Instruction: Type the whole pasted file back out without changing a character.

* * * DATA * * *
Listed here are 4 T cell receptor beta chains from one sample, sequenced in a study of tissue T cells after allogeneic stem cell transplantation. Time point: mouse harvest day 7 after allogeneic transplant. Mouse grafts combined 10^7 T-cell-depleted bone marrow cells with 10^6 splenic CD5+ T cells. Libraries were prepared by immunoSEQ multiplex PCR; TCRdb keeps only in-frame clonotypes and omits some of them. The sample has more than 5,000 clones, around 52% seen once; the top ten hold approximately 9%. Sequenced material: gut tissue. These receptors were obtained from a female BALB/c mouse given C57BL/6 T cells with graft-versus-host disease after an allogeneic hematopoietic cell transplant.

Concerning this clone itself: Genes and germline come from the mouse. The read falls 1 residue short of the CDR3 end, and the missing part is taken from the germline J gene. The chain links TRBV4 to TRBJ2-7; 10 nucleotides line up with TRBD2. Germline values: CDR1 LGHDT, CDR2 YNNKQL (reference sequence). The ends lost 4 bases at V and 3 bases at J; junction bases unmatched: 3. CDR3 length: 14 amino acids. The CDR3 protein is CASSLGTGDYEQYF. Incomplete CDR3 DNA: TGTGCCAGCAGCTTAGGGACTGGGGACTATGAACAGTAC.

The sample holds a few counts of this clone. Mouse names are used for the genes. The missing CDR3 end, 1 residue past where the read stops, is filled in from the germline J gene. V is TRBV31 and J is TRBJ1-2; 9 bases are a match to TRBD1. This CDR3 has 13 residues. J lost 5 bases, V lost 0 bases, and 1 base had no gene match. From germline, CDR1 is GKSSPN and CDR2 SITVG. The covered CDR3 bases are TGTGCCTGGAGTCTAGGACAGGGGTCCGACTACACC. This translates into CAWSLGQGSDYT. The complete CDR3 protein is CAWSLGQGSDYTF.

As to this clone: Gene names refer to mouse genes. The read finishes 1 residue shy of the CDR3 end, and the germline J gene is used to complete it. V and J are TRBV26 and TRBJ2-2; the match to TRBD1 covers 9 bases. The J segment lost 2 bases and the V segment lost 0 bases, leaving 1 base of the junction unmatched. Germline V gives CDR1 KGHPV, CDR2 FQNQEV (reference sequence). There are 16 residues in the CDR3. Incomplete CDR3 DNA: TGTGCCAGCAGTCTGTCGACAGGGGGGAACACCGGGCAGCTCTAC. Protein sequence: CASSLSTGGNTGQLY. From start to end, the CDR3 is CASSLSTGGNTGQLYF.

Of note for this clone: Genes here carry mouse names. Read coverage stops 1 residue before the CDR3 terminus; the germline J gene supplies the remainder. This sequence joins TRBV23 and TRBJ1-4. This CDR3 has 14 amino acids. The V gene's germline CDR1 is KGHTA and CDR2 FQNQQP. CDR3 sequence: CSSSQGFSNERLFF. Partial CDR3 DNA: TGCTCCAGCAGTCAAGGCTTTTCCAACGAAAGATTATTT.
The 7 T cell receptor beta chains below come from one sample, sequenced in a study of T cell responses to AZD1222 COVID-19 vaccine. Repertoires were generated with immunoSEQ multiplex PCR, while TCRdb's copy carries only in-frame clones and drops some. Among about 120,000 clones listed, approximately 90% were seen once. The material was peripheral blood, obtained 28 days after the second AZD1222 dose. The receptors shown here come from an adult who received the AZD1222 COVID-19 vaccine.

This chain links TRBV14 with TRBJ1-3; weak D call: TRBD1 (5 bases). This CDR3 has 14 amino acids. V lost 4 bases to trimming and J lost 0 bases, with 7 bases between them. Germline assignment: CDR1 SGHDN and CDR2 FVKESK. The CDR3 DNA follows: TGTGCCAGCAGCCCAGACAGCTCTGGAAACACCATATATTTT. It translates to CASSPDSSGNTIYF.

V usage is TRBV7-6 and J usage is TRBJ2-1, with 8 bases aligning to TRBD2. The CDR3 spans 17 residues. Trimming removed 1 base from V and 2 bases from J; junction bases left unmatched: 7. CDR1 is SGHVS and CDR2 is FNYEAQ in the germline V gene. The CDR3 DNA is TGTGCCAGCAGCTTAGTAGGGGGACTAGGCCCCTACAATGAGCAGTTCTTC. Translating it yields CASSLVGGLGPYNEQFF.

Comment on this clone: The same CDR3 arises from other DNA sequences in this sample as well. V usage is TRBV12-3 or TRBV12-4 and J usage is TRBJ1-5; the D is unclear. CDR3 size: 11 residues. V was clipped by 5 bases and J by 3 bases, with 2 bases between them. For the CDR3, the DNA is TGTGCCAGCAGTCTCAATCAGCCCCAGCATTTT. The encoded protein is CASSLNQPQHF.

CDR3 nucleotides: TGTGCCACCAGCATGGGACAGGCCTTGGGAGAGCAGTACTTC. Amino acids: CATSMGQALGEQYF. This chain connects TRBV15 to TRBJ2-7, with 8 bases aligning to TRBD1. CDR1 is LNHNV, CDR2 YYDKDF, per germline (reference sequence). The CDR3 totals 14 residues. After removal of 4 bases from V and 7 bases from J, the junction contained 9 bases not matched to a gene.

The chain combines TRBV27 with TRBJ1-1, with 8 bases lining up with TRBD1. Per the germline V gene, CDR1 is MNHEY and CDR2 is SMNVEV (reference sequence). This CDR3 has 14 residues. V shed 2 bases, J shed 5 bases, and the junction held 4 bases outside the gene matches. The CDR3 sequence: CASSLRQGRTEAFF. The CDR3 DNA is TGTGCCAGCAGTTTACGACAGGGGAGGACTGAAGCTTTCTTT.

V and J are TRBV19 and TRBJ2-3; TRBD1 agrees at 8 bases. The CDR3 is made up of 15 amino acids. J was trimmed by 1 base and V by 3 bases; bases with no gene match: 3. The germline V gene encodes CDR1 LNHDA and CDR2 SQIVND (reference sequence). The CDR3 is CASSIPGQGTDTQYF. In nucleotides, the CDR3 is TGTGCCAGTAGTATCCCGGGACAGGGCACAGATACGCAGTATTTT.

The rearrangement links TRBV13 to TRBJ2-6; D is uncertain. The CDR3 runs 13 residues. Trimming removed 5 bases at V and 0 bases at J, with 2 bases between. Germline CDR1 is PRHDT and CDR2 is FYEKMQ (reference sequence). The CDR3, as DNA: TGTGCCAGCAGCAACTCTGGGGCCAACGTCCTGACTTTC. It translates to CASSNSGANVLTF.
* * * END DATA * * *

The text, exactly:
Listed here are 4 T cell receptor beta chains from one sample, sequenced in a study of tissue T cells after allogeneic stem cell transplantation. Time point: mouse harvest day 7 after allogeneic transplant. Mouse grafts combined 10^7 T-cell-depleted bone marrow cells with 10^6 splenic CD5+ T cells. Libraries were prepared by immunoSEQ multiplex PCR; TCRdb keeps only in-frame clonotypes and omits some of them. The sample has more than 5,000 clones, around 52% seen once; the top ten hold approximately 9%. Sequenced material: gut tissue. These receptors were obtained from a female BALB/c mouse given C57BL/6 T cells with graft-versus-host disease after an allogeneic hematopoietic cell transplant.

Concerning this clone itself: Genes and germline come from the mouse. The read falls 1 residue short of the CDR3 end, and the missing part is taken from the germline J gene. The chain links TRBV4 to TRBJ2-7; 10 nucleotides line up with TRBD2. Germline values: CDR1 LGHDT, CDR2 YNNKQL (reference sequence). The ends lost 4 bases at V and 3 bases at J; junction bases unmatched: 3. CDR3 length: 14 amino acids. The CDR3 protein is CASSLGTGDYEQYF. Incomplete CDR3 DNA: TGTGCCAGCAGCTTAGGGACTGGGGACTATGAACAGTAC.

The sample holds a few counts of this clone. Mouse names are used for the genes. The missing CDR3 end, 1 residue past where the read stops, is filled in from the germline J gene. V is TRBV31 and J is TRBJ1-2; 9 bases are a match to TRBD1. This CDR3 has 13 residues. J lost 5 bases, V lost 0 bases, and 1 base had no gene match. From germline, CDR1 is GKSSPN and CDR2 SITVG. The covered CDR3 bases are TGTGCCTGGAGTCTAGGACAGGGGTCCGACTACACC. This translates into CAWSLGQGSDYT. The complete CDR3 protein is CAWSLGQGSDYTF.

As to this clone: Gene names refer to mouse genes. The read finishes 1 residue shy of the CDR3 end, and the germline J gene is used to complete it. V and J are TRBV26 and TRBJ2-2; the match to TRBD1 covers 9 bases. The J segment lost 2 bases and the V segment lost 0 bases, leaving 1 base of the junction unmatched. Germline V gives CDR1 KGHPV, CDR2 FQNQEV (reference sequence). There are 16 residues in the CDR3. Incomplete CDR3 DNA: TGTGCCAGCAGTCTGTCGACAGGGGGGAACACCGGGCAGCTCTAC. Protein sequence: CASSLSTGGNTGQLY. From start to end, the CDR3 is CASSLSTGGNTGQLYF.

Of note for this clone: Genes here carry mouse names. Read coverage stops 1 residue before the CDR3 terminus; the germline J gene supplies the remainder. This sequence joins TRBV23 and TRBJ1-4. This CDR3 has 14 amino acids. The V gene's germline CDR1 is KGHTA and CDR2 FQNQQP. CDR3 sequence: CSSSQGFSNERLFF. Partial CDR3 DNA: TGCTCCAGCAGTCAAGGCTTTTCCAACGAAAGATTATTT.
The 7 T cell receptor beta chains below come from one sample, sequenced in a study of T cell responses to AZD1222 COVID-19 vaccine. Repertoires were generated with immunoSEQ multiplex PCR, while TCRdb's copy carries only in-frame clones and drops some. Among about 120,000 clones listed, approximately 90% were seen once. The material was peripheral blood, obtained 28 days after the second AZD1222 dose. The receptors shown here come from an adult who received the AZD1222 COVID-19 vaccine.

This chain links TRBV14 with TRBJ1-3; weak D call: TRBD1 (5 bases). This CDR3 has 14 amino acids. V lost 4 bases to trimming and J lost 0 bases, with 7 bases between them. Germline assignment: CDR1 SGHDN and CDR2 FVKESK. The CDR3 DNA follows: TGTGCCAGCAGCCCAGACAGCTCTGGAAACACCATATATTTT. It translates to CASSPDSSGNTIYF.

V usage is TRBV7-6 and J usage is TRBJ2-1, with 8 bases aligning to TRBD2. The CDR3 spans 17 residues. Trimming removed 1 base from V and 2 bases from J; junction bases left unmatched: 7. CDR1 is SGHVS and CDR2 is FNYEAQ in the germline V gene. The CDR3 DNA is TGTGCCAGCAGCTTAGTAGGGGGACTAGGCCCCTACAATGAGCAGTTCTTC. Translating it yields CASSLVGGLGPYNEQFF.

Comment on this clone: The same CDR3 arises from other DNA sequences in this sample as well. V usage is TRBV12-3 or TRBV12-4 and J usage is TRBJ1-5; the D is unclear. CDR3 size: 11 residues. V was clipped by 5 bases and J by 3 bases, with 2 bases between them. For the CDR3, the DNA is TGTGCCAGCAGTCTCAATCAGCCCCAGCATTTT. The encoded protein is CASSLNQPQHF.

CDR3 nucleotides: TGTGCCACCAGCATGGGACAGGCCTTGGGAGAGCAGTACTTC. Amino acids: CATSMGQALGEQYF. This chain connects TRBV15 to TRBJ2-7, with 8 bases aligning to TRBD1. CDR1 is LNHNV, CDR2 YYDKDF, per germline (reference sequence). The CDR3 totals 14 residues. After removal of 4 bases from V and 7 bases from J, the junction contained 9 bases not matched to a gene.

The chain combines TRBV27 with TRBJ1-1, with 8 bases lining up with TRBD1. Per the germline V gene, CDR1 is MNHEY and CDR2 is SMNVEV (reference sequence). This CDR3 has 14 residues. V shed 2 bases, J shed 5 bases, and the junction held 4 bases outside the gene matches. The CDR3 sequence: CASSLRQGRTEAFF. The CDR3 DNA is TGTGCCAGCAGTTTACGACAGGGGAGGACTGAAGCTTTCTTT.

V and J are TRBV19 and TRBJ2-3; TRBD1 agrees at 8 bases. The CDR3 is made up of 15 amino acids. J was trimmed by 1 base and V by 3 bases; bases with no gene match: 3. The germline V gene encodes CDR1 LNHDA and CDR2 SQIVND (reference sequence). The CDR3 is CASSIPGQGTDTQYF. In nucleotides, the CDR3 is TGTGCCAGTAGTATCCCGGGACAGGGCACAGATACGCAGTATTTT.

The rearrangement links TRBV13 to TRBJ2-6; D is uncertain. The CDR3 runs 13 residues. Trimming removed 5 bases at V and 0 bases at J, with 2 bases between. Germline CDR1 is PRHDT and CDR2 is FYEKMQ (reference sequence). The CDR3, as DNA: TGTGCCAGCAGCAACTCTGGGGCCAACGTCCTGACTTTC. It translates to CASSNSGANVLTF.